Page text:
A few words about spinach...
Want to be strong and healthy like Popeye the Sailor? Eat spinach!
For most of us, spinach if the green nightmare of our childhood and the worst dish ever. But should this traumatic memory endure? Isn't it high time we got to know spinach in a new way as a nutritional, wholesome vegetable?
Spinach is a plant of the Amaranthaceae family. It originated from Persia. In the 7th century, it was sent to China as a gift from the ruler of Nepal, where it was named 'the herb of Persia'. Europeans discovered the green miracle only in the 19th century thanks to Saint Vincent de Paul's daughters of charity who served spinach leaf brew to the homeless and the wrecked in shelters.
The word 'spinach' probably derives from the Old Occitan espinarc meaning green hand.
We are talking about a vegetable that is appreciated not only for its high nutritional value but also for its pleasant and slightly acidic taste. Spinach consists of 91 % water, which is exactly what makes it so low in calories: only 23 kcal/100 g. What's more, these fine green leaves contain 6% of protein, small amounts of carbohydrates and fats. As for vegetables, its dietary fiber content is rather high at 9%.
The many health benefits of spinach come from a high content of a number of important minerals as there is:
- 558 mg of potassium,
- almost 100 mg of calcium,
- nearly 50 mg of phosphorus,
- 79 mg of sodium,
- 80 mg of magnesium,
- and 3 mg of iron per 100 g.
Spinach is also a valuable source of many vitamins. 100 g of raw spinach leaves provides:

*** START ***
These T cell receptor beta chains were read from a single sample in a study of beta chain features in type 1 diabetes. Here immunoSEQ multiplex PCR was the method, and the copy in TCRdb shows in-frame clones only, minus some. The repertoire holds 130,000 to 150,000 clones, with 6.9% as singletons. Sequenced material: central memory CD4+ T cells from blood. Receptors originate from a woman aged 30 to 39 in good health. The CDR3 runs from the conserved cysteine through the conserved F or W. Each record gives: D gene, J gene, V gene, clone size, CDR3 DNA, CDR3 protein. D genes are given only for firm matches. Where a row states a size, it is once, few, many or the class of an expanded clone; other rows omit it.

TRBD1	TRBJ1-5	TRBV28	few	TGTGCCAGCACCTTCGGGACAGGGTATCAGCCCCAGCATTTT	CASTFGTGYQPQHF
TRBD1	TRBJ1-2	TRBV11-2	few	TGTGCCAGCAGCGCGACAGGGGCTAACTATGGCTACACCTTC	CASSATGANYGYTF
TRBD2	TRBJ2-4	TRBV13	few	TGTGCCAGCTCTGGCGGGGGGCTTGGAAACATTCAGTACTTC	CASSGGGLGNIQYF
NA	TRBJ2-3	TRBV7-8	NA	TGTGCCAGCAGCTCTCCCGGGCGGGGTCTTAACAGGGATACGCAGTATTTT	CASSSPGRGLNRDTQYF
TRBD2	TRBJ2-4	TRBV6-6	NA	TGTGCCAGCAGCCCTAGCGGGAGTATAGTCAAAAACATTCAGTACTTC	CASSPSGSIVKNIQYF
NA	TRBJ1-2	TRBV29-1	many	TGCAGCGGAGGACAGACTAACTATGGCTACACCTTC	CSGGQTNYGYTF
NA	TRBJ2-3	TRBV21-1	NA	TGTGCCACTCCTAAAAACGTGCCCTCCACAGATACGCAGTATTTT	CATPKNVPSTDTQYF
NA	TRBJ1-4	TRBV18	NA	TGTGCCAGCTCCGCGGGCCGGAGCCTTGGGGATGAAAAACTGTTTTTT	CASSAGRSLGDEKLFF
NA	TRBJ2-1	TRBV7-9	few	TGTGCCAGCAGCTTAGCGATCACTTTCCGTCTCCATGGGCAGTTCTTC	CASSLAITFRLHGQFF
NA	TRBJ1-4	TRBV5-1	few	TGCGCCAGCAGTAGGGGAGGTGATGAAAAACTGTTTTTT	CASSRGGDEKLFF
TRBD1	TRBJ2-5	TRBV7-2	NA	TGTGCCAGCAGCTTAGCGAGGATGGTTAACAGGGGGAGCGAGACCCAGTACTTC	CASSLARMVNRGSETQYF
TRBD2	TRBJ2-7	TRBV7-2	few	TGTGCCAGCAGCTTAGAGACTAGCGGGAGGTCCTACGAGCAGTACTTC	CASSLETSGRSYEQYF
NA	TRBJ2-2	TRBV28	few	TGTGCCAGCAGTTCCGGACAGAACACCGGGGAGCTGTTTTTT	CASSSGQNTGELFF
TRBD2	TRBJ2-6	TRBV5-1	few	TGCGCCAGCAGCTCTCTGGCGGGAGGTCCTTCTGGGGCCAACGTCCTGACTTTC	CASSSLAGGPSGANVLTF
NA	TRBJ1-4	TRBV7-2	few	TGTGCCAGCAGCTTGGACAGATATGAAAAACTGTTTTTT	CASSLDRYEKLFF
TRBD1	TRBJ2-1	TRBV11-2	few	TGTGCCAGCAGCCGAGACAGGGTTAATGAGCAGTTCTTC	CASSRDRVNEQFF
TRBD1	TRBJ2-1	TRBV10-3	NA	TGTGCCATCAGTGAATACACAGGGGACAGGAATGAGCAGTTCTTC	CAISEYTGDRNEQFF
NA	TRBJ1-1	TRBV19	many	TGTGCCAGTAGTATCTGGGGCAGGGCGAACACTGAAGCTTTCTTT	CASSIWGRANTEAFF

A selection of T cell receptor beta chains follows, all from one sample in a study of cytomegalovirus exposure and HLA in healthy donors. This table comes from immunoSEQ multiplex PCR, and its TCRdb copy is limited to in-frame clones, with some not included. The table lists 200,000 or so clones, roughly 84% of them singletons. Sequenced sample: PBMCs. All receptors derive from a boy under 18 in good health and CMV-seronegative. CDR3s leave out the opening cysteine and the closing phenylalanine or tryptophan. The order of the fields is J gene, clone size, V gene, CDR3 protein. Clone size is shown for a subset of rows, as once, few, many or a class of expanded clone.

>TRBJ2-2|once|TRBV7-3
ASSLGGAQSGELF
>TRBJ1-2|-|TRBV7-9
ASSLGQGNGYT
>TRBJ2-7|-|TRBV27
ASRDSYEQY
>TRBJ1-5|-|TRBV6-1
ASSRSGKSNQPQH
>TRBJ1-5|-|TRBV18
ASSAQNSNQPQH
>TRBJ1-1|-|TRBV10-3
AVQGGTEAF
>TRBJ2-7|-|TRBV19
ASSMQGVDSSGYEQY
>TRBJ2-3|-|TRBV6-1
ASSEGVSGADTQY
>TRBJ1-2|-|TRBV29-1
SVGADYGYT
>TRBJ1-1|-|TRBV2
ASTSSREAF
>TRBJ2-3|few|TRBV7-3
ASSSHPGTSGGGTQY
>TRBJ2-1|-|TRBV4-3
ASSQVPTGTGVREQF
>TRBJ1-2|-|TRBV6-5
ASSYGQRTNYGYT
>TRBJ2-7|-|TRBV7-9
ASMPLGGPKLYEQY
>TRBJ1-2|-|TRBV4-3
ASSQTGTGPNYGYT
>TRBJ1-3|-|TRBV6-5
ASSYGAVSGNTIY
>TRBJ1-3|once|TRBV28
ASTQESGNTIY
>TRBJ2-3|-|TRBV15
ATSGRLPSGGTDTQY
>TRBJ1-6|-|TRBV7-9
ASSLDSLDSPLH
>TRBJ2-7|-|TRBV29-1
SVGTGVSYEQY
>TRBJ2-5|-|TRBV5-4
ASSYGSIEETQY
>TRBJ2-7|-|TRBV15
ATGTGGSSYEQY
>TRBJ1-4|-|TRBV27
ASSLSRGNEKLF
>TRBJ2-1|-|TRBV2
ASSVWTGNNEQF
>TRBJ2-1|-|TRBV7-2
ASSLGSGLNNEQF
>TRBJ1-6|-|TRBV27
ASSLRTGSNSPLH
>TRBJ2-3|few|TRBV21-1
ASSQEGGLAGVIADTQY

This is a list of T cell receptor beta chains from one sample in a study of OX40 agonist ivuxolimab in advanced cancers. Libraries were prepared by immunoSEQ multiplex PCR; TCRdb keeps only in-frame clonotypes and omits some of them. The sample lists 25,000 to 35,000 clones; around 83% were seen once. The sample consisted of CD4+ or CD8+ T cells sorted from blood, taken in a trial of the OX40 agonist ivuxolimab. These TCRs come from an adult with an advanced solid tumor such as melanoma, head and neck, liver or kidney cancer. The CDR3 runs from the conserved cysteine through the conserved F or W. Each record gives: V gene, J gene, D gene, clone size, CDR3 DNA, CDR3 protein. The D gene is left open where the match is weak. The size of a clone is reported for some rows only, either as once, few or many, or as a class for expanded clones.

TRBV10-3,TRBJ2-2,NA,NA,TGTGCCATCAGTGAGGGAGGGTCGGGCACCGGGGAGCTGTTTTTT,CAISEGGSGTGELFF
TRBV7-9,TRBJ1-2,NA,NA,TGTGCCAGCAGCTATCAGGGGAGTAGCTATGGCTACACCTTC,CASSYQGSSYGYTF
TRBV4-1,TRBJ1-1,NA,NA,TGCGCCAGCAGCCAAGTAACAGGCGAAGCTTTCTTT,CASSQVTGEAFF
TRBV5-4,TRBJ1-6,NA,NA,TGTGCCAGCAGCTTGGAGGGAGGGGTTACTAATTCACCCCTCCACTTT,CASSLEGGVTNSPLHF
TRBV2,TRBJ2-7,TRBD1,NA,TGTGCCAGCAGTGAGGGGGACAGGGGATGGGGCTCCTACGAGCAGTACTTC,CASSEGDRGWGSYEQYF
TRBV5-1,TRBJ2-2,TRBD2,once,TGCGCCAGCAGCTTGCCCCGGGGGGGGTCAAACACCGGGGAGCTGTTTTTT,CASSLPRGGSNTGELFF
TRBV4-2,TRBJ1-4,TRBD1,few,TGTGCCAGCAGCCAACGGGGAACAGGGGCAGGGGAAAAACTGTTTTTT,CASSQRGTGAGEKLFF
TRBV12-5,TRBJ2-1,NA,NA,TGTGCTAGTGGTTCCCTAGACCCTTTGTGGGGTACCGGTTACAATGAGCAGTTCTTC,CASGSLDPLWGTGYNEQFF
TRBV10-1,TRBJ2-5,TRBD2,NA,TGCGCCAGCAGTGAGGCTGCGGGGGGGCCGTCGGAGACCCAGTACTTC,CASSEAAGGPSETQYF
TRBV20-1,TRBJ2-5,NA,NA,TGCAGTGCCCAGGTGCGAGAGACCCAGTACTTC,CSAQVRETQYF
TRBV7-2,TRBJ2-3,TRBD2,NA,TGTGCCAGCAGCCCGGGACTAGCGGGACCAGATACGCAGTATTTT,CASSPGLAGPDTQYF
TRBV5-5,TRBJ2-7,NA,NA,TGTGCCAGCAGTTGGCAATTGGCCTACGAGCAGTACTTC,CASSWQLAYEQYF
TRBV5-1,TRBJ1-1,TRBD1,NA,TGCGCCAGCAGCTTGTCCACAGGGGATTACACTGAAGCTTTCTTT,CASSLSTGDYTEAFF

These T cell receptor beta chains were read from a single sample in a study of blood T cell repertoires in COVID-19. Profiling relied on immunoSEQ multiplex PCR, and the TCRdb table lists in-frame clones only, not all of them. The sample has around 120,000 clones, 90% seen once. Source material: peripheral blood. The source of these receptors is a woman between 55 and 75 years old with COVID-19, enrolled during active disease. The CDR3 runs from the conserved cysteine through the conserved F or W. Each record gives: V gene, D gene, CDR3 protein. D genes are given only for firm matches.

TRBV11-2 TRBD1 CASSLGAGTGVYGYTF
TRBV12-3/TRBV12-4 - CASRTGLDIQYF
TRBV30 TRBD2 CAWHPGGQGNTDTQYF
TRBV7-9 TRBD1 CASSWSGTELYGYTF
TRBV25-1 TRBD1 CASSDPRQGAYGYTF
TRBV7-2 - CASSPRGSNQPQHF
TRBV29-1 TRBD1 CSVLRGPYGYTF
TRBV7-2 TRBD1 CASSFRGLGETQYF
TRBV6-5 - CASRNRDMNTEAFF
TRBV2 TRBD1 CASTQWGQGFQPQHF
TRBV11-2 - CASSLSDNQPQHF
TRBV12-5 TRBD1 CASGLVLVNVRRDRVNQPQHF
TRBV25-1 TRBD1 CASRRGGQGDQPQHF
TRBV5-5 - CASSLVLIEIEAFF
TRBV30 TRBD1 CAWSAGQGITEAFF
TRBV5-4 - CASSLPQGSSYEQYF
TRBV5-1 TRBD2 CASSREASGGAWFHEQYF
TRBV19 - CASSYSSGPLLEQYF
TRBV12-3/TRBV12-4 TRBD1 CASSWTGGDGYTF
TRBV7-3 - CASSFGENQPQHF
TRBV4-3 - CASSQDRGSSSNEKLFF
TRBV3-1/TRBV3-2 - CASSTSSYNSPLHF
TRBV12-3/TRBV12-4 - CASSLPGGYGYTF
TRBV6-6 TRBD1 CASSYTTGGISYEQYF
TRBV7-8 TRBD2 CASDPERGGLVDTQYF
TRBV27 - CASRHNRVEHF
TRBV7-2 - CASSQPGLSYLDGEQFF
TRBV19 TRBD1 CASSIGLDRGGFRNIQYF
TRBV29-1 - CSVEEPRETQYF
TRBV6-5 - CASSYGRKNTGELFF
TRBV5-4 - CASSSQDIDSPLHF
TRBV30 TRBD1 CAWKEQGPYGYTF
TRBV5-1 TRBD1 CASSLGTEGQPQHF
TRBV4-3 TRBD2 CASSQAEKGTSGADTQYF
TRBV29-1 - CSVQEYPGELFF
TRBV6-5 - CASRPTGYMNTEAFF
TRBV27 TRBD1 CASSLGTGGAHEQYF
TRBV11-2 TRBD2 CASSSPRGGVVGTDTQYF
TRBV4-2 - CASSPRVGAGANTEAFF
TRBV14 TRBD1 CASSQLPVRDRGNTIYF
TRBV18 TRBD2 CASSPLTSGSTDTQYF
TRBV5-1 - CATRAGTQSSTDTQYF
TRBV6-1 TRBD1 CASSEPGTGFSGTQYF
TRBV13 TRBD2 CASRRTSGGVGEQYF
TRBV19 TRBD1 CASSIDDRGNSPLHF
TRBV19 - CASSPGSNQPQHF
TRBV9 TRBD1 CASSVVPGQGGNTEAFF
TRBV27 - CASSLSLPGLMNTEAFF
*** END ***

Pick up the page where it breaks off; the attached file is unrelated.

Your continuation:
- 28 mg of vitamin C,
- almost 0.5 mg of vitamin A,
- 0.5 mg of vitamin K,
- 0.195 mg of vitamin B6,
- 0.19 mg of riboflavin,
- 0.08 mg thiamine,
- and also 0.73 mg of niacin.
Thus, it's just plain obvious that introducing spinach into your daily diet will surely provide the body with essential micro- and macronutrients.
Spinach has antioxidant and anticancer properties, which is attributed to beta carotene, vitamin C and E, and lutein that the vegetable is rich in. These antioxidants slow down the aging process, safeguard against cancer, Alzheimer and Parkinson's diseases. Lutein, protecting the eye against free radicals, has a beneficial effect on vision acuity, prevents harmful effects of UV radiation, inhibits age-related macular degeneration, and prevents cataracts.
It follows that spinach is a very healthy vegetable, however, for people suffering from various medical conditions, spinach consumption should be controlled or excluded. Spinach, apart from the many precious nutrients, is also a source of oxalic acid which should not be consumed in large amounts. Eaten too often or without substances that reduce its amount may lead to many unpleasant conditions that include gout, kidney stone disease, and acid indigestion. Rheumatic diseases, joint inflammation, and thyroid hypofunction can also be a counterindication to spinach consumption, which should then be limited in order to prevent an exacerbation of the existing condition or a new one from occurring. Further, goitrogens (antinutrients) in spinach leaves hinder iodine absorption by the thyroid, which significantly impacts on the function of the gland.
The way you serve spinach is also important. Most people recommend that it be eaten raw, however, the content of oxalic acid is the highest in this form, which turns out to be unhealthy. Therefore, you need to get rid of the oxalic acid from spinach by way of gentle heat treatment (blanching), as a result of which oxalic acid decomposes. Unfortunately, you need to bear in mind that spinach should not be reheated because the decomposed acid gives rise to other harmful compounds. Thus, for spinach to be healthy every time you eat it, you should have it in warm but never reheated dishes.
It is irrefutable that spinach should be served in all homes. Include it in your diet if you haven't done so already!